Melbourne man hurt as police hit wrong residence-UPDATE

This is a discussion on Melbourne man hurt as police hit wrong residence-UPDATE within the In the News: The Good, the Bad and the Ugly forums, part of the The Back Porch category; http://www.floridatoday.com/apps/pbcs.dll/frontpage Man hurt as police hit wrong residence Melbourne SWAT raid under review BY J.D. GALLOP • FLORIDA TODAY • May 7, 2009 MELBOURNE -- ...

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Thread: Melbourne man hurt as police hit wrong residence-UPDATE

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    VIP Member Array miklcolt45's Avatar
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    Melbourne man hurt as police hit wrong residence-UPDATE

    http://www.floridatoday.com/apps/pbcs.dll/frontpage

    Man hurt as police hit wrong residence
    Melbourne SWAT raid under review

    BY J.D. GALLOP • FLORIDA TODAY • May 7, 2009

    MELBOURNE -- Andre Moody was resting in his apartment when he heard the back door crash in, then a loud explosion.

    Within moments, the disabled 57-year-old Army veteran said he was pinned to the floor, a black boot pressed against his back as uniformed men with weapons shouted, "Get down, get down!"

    "I was petrified, scared," Moody said Wednesday as he stood in the doorway of his small Kenwood Apartment residence in the 800 block of University Boulevard. "But the police came in here, and they had the wrong apartment."

    News of the botched daytime raid by the Melbourne Police Department's SWAT team prompted Chief Don Carey to order an internal review of the April 29 operation that targeted the wrong apartment with a search warrant.

    "We went into the wrong location. The target was right next door, and neither was marked," Carey said Wednesday.

    Carey praised the department's tactical team. The team trains to capture or subdue potentially armed suspects.

    "I looked at the briefing material, and everything was done well, but I want us to step back and interview witnesses, retrace our steps and fix any problems. We want to figure out what went wrong," Carey said.

    "They're well-trained, professional and dedicated," he said of the SWAT team.

    Moody said his elbow was broken during the raid. Police said Moody refused medical treatment on the night of the raid and that they were not informed of his subsequent injury claim.

    "I'm still in pain, but I understand that the police were just doing their job," he said. "They had a lieutenant call and apologize."

    The raid was one of dozens of paramilitary-style tactical operations typically carried out by Brevard County law enforcement agencies each year. But civil libertarians often cite reports of rough treatment, even as officers say they must protect themselves from dangerous suspects.

    Last year, there were at least 10 cases nationwide in which police accidentally targeted the wrong location, according to a study by the Cato Institute, a think tank in Washington, D.C. Melbourne officials said the incident was their first case in which SWAT team members raided the wrong residence.

    In Moody's case, SWAT team members quickly determined that they had the wrong apartment and went next door.

    Because the case is under internal investigation, details about exactly what happened are being withheld, officials said. But public records show that SWAT team members found Niya McMullin, 29, on a patio after Moody's apartment was stormed. Police smelled marijuana emanating from her apartment, the reports show.

    Inside McMullin's apartment, police found more than 200 grams of the illegal drug in a purse that had been stashed under the kitchen sink, reports show.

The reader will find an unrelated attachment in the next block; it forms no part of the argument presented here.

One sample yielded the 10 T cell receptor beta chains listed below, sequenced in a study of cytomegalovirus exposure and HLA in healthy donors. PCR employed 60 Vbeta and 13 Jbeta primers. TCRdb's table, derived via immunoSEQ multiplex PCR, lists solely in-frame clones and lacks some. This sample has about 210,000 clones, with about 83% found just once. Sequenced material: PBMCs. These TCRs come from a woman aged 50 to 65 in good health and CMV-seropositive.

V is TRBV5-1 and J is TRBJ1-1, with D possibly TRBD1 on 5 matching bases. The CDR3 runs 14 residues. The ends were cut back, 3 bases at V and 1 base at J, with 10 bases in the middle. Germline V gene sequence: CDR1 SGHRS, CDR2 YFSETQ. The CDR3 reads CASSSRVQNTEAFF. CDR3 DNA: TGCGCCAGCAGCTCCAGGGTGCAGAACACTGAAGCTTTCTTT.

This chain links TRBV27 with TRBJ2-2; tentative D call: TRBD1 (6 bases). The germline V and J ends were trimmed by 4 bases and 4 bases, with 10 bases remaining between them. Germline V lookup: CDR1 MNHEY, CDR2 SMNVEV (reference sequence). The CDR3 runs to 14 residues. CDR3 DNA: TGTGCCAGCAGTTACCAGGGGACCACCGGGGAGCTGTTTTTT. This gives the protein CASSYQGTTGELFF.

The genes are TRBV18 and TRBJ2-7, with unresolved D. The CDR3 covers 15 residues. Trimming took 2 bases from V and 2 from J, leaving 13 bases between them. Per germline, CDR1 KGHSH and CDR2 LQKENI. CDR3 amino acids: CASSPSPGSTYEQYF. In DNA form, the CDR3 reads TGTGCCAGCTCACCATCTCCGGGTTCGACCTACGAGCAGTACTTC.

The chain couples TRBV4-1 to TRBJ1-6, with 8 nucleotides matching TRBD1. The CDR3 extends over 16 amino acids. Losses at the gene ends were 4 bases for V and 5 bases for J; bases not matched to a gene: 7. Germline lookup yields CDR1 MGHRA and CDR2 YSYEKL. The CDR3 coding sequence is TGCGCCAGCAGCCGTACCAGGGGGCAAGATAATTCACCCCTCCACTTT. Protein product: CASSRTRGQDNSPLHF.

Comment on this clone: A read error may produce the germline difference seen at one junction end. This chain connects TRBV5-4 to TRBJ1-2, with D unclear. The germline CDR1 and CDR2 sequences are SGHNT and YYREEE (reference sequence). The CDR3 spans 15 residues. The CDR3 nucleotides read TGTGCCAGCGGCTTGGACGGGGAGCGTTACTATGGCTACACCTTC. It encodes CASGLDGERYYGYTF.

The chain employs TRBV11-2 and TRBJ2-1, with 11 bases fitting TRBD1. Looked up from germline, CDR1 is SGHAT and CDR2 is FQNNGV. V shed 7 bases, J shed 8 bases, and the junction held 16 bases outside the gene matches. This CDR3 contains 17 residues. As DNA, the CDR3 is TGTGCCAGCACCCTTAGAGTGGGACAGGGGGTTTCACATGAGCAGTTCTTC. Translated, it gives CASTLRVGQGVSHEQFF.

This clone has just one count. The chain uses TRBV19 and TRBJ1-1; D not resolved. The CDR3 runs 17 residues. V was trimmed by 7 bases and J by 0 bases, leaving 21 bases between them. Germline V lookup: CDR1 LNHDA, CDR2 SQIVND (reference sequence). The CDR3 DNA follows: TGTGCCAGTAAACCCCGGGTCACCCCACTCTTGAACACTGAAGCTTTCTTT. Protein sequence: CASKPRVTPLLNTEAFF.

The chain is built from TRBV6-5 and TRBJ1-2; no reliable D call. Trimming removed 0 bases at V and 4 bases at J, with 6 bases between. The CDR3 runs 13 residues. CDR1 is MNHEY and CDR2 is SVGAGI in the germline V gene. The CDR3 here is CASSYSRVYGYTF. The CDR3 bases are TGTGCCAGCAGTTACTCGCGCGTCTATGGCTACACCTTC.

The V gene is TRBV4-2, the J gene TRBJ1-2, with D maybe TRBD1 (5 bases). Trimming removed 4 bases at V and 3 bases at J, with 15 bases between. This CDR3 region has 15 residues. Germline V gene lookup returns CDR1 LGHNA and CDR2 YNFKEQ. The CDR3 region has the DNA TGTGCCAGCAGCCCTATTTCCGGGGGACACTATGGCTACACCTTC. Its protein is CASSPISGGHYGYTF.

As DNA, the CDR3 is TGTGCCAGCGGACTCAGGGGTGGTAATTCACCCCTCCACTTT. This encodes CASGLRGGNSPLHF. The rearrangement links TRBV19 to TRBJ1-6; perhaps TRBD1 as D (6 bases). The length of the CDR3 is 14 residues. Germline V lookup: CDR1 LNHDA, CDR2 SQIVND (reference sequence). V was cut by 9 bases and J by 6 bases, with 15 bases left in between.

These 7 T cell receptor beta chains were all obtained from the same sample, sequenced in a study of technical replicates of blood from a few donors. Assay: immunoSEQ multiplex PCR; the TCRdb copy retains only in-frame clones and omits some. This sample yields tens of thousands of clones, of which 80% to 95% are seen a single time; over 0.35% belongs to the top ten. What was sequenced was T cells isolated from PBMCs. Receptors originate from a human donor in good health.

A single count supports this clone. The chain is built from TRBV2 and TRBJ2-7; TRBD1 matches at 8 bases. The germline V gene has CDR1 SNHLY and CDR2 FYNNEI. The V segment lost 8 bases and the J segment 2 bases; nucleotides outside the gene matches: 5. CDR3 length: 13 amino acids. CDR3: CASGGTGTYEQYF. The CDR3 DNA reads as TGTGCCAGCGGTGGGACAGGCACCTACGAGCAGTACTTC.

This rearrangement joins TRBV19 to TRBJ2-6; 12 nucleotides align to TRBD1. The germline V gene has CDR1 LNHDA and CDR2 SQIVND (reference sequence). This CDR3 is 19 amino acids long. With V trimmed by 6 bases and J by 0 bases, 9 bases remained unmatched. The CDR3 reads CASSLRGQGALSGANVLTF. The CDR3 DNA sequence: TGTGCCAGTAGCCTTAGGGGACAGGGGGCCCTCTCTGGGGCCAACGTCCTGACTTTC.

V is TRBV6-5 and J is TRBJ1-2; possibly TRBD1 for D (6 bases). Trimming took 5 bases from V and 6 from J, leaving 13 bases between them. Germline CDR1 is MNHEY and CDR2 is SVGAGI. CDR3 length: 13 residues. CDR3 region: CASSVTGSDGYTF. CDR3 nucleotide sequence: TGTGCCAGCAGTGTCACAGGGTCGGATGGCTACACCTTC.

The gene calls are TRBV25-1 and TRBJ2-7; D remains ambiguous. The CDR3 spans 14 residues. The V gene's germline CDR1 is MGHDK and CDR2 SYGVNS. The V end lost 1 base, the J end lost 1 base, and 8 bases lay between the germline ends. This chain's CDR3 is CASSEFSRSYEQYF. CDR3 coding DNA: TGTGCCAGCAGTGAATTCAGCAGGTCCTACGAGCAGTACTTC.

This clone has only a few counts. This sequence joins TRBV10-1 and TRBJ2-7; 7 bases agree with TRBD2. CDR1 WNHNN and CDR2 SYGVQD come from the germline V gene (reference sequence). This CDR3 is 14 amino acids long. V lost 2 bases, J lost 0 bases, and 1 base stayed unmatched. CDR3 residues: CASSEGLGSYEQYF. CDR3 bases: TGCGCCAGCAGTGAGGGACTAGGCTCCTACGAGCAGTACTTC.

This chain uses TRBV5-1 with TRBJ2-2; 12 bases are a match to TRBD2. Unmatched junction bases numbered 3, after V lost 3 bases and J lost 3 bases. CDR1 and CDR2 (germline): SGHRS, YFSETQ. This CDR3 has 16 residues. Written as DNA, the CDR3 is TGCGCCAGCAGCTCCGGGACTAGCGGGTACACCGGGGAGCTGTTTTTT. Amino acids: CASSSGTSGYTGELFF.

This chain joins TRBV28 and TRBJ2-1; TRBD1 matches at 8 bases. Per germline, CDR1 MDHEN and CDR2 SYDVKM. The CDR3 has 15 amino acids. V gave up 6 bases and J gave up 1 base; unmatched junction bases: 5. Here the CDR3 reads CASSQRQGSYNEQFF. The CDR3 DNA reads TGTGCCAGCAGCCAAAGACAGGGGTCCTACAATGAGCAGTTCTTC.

McMullin was charged with the possession of cannabis and the possession of a controlled substance and was taken to the Brevard County Detention Center in Sharpes, reports show.

    City maintenance crews later repaired the damage at Moody's apartment. Inside the apartment, a black stain from an explosive device still scars the kitchen floor.

    Moody, who has a plate in his head because of a 2005 brain injury, said he is seeing VA doctors for his broken elbow.

    "I think something will be done about it," Moody said, his left arm in a sling.

    "I would tell them that if you do something like this, plan it good. . . . Make sure you have the right apartment, the right number."

    The findings of the investigation will be presented to the chief within a 180-day period, Carey said.
    It sounds like they are being pretty transparent. Hopefully that will help ease the upset these incidents cause. Also, hopefully a review will help prevent this from happening again.

    Tough situation for all involved.
    Last edited by miklcolt45; May 7th, 2009 at 09:47 AM. Reason: add link and page 2
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    Distinguished Member Array Bunny's Avatar
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    Agreed. As a side note, I wonder about this 10 cases thing. 10 cases out of how many? I would think the percentages were so minuscule that the newspaper had to report "10 cases" to make it seem like a bigger number than, oh... something like .003 percent. (Just a made-up number on my part.)
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    Senior Member Array lance22's Avatar
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    It goes to show how well they stake out these houses: Not at all.
    It goes to show how much they know about the occupants: Nothing.

    In MN last year we had a few of these. On one they claimed that there was six months of research shared by two local and two Federal agencies. They made their move. Wrong house.

    Basically, I'm calling them liars. If they staked out real criminals they'd know where they live. If they staked out the wrong house (the ones they raided) then they would have no criminal activity to report. Either way it's bogus. And that's why I think their "research" is code-speak for "we don't know what we are doing".

    One of the botched raids in MN last year was due to an anonymous tip ... which of course is another means of "solid research".

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    VIP Member Array Janq's Avatar
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    The Lt. should not have called to apologize.

    He should have driven over long with the Captain or Chief in tow to apologize in person to his face, and brought along with them a PO toward a replacement door.

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    Member Array Glock30SF's Avatar